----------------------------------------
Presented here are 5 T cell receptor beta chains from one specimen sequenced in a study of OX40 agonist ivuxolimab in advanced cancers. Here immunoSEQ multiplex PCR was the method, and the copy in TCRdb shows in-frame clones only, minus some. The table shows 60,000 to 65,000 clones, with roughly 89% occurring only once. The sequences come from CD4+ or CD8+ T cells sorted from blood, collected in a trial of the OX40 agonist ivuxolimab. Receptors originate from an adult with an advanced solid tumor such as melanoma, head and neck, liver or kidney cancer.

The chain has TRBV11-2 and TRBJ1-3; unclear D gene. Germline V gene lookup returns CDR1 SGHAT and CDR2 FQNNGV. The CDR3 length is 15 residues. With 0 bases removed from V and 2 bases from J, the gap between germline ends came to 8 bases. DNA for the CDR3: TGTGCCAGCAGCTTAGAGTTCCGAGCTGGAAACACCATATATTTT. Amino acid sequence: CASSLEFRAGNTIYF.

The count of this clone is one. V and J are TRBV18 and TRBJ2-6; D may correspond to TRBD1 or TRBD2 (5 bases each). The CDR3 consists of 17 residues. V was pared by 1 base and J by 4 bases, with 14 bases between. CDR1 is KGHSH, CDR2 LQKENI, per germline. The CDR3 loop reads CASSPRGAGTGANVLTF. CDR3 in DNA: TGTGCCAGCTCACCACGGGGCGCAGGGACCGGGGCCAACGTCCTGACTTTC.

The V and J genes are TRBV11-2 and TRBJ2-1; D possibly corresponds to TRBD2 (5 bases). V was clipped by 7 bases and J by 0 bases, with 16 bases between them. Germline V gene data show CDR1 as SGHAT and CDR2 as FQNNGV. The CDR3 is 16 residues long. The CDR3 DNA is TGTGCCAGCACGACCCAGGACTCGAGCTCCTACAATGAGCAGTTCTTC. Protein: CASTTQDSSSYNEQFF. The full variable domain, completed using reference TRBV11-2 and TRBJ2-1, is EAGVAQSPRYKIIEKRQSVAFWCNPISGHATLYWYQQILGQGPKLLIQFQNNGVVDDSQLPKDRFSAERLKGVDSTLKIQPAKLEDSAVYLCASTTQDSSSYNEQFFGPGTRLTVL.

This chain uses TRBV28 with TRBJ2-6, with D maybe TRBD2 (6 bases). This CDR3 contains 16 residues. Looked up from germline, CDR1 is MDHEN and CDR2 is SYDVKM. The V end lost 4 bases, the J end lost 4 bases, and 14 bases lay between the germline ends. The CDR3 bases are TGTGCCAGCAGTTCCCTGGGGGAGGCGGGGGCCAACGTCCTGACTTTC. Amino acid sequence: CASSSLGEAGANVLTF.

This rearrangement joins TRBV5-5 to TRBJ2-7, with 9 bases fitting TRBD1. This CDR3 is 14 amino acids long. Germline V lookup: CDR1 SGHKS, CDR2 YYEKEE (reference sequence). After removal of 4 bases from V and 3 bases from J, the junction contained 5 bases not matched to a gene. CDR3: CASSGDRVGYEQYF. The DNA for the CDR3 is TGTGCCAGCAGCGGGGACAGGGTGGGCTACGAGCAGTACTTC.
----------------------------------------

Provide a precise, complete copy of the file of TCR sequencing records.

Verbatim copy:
Presented here are 5 T cell receptor beta chains from one specimen sequenced in a study of OX40 agonist ivuxolimab in advanced cancers. Here immunoSEQ multiplex PCR was the method, and the copy in TCRdb shows in-frame clones only, minus some. The table shows 60,000 to 65,000 clones, with roughly 89% occurring only once. The sequences come from CD4+ or CD8+ T cells sorted from blood, collected in a trial of the OX40 agonist ivuxolimab. Receptors originate from an adult with an advanced solid tumor such as melanoma, head and neck, liver or kidney cancer.

The chain has TRBV11-2 and TRBJ1-3; unclear D gene. Germline V gene lookup returns CDR1 SGHAT and CDR2 FQNNGV. The CDR3 length is 15 residues. With 0 bases removed from V and 2 bases from J, the gap between germline ends came to 8 bases. DNA for the CDR3: TGTGCCAGCAGCTTAGAGTTCCGAGCTGGAAACACCATATATTTT. Amino acid sequence: CASSLEFRAGNTIYF.

The count of this clone is one. V and J are TRBV18 and TRBJ2-6; D may correspond to TRBD1 or TRBD2 (5 bases each). The CDR3 consists of 17 residues. V was pared by 1 base and J by 4 bases, with 14 bases between. CDR1 is KGHSH, CDR2 LQKENI, per germline. The CDR3 loop reads CASSPRGAGTGANVLTF. CDR3 in DNA: TGTGCCAGCTCACCACGGGGCGCAGGGACCGGGGCCAACGTCCTGACTTTC.

The V and J genes are TRBV11-2 and TRBJ2-1; D possibly corresponds to TRBD2 (5 bases). V was clipped by 7 bases and J by 0 bases, with 16 bases between them. Germline V gene data show CDR1 as SGHAT and CDR2 as FQNNGV. The CDR3 is 16 residues long. The CDR3 DNA is TGTGCCAGCACGACCCAGGACTCGAGCTCCTACAATGAGCAGTTCTTC. Protein: CASTTQDSSSYNEQFF. The full variable domain, completed using reference TRBV11-2 and TRBJ2-1, is EAGVAQSPRYKIIEKRQSVAFWCNPISGHATLYWYQQILGQGPKLLIQFQNNGVVDDSQLPKDRFSAERLKGVDSTLKIQPAKLEDSAVYLCASTTQDSSSYNEQFFGPGTRLTVL.

This chain uses TRBV28 with TRBJ2-6, with D maybe TRBD2 (6 bases). This CDR3 contains 16 residues. Looked up from germline, CDR1 is MDHEN and CDR2 is SYDVKM. The V end lost 4 bases, the J end lost 4 bases, and 14 bases lay between the germline ends. The CDR3 bases are TGTGCCAGCAGTTCCCTGGGGGAGGCGGGGGCCAACGTCCTGACTTTC. Amino acid sequence: CASSSLGEAGANVLTF.

This rearrangement joins TRBV5-5 to TRBJ2-7, with 9 bases fitting TRBD1. This CDR3 is 14 amino acids long. Germline V lookup: CDR1 SGHKS, CDR2 YYEKEE (reference sequence). After removal of 4 bases from V and 3 bases from J, the junction contained 5 bases not matched to a gene. CDR3: CASSGDRVGYEQYF. The DNA for the CDR3 is TGTGCCAGCAGCGGGGACAGGGTGGGCTACGAGCAGTACTTC.